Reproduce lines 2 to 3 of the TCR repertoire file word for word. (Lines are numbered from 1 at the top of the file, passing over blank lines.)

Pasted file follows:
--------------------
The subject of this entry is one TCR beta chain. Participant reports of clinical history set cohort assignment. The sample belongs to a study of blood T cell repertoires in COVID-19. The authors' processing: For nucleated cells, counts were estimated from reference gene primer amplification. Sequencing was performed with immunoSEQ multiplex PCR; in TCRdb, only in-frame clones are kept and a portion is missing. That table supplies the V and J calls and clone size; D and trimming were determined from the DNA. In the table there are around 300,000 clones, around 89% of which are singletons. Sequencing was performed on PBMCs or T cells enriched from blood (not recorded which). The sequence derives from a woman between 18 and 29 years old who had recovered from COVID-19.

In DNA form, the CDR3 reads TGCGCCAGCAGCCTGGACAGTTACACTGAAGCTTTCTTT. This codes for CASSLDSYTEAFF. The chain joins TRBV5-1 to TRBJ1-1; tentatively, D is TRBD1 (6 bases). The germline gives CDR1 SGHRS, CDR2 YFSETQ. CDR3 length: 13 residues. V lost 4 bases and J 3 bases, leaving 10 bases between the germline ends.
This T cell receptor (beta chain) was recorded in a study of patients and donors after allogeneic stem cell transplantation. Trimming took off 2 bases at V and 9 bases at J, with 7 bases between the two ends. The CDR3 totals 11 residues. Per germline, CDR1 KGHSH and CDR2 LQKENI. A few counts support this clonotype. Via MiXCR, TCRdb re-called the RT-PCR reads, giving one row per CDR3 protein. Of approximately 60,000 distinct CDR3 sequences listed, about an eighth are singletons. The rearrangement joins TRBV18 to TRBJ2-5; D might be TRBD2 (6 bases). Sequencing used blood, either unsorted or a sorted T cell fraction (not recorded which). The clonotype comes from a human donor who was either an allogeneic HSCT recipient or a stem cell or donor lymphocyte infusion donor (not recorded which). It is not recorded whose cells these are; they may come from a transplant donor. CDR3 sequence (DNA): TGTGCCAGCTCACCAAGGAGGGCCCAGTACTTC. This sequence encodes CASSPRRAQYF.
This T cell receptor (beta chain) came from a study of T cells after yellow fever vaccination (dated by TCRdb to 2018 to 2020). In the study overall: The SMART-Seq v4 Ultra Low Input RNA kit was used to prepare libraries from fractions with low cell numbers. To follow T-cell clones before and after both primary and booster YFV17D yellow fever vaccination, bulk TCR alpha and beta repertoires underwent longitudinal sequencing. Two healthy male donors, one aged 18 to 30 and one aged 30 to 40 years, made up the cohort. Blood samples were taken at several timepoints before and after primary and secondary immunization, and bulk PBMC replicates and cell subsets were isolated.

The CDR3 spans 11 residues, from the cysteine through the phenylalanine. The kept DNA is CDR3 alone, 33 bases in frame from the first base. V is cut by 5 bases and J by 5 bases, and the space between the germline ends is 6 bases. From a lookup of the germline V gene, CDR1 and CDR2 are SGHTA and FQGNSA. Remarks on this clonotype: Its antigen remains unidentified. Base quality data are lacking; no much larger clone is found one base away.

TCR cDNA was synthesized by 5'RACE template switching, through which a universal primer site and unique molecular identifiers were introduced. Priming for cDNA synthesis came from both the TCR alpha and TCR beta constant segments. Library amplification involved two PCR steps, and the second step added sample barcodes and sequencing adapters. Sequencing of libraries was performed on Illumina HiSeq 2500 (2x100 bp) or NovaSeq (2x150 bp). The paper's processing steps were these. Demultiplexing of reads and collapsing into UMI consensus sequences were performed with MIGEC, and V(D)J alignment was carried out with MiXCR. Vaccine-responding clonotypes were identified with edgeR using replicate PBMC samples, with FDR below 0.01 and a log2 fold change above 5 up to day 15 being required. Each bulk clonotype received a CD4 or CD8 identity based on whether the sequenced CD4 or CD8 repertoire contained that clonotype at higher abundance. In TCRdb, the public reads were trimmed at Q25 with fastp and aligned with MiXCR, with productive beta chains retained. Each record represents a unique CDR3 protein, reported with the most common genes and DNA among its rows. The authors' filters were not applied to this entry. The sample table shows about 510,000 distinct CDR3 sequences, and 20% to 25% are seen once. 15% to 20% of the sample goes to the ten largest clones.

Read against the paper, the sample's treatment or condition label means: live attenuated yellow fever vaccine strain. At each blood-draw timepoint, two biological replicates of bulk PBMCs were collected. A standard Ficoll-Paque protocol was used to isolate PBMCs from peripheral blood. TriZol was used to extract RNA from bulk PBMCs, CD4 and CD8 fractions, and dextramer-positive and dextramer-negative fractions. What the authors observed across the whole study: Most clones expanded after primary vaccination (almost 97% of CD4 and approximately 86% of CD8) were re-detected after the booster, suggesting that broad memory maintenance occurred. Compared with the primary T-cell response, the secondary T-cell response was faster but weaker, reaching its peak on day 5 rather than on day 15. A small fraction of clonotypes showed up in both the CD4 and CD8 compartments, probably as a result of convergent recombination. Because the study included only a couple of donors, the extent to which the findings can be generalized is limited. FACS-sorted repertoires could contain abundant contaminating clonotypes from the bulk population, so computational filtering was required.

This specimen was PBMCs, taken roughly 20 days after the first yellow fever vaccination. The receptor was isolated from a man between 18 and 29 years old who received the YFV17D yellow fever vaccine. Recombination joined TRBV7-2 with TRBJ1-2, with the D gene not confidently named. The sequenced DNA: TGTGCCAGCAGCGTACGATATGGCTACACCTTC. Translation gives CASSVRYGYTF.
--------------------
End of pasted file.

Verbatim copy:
In DNA form, the CDR3 reads TGCGCCAGCAGCCTGGACAGTTACACTGAAGCTTTCTTT. This codes for CASSLDSYTEAFF. The chain joins TRBV5-1 to TRBJ1-1; tentatively, D is TRBD1 (6 bases). The germline gives CDR1 SGHRS, CDR2 YFSETQ. CDR3 length: 13 residues. V lost 4 bases and J 3 bases, leaving 10 bases between the germline ends.
This T cell receptor (beta chain) was recorded in a study of patients and donors after allogeneic stem cell transplantation. Trimming took off 2 bases at V and 9 bases at J, with 7 bases between the two ends. The CDR3 totals 11 residues. Per germline, CDR1 KGHSH and CDR2 LQKENI. A few counts support this clonotype. Via MiXCR, TCRdb re-called the RT-PCR reads, giving one row per CDR3 protein. Of approximately 60,000 distinct CDR3 sequences listed, about an eighth are singletons. The rearrangement joins TRBV18 to TRBJ2-5; D might be TRBD2 (6 bases). Sequencing used blood, either unsorted or a sorted T cell fraction (not recorded which). The clonotype comes from a human donor who was either an allogeneic HSCT recipient or a stem cell or donor lymphocyte infusion donor (not recorded which). It is not recorded whose cells these are; they may come from a transplant donor. CDR3 sequence (DNA): TGTGCCAGCTCACCAAGGAGGGCCCAGTACTTC. This sequence encodes CASSPRRAQYF.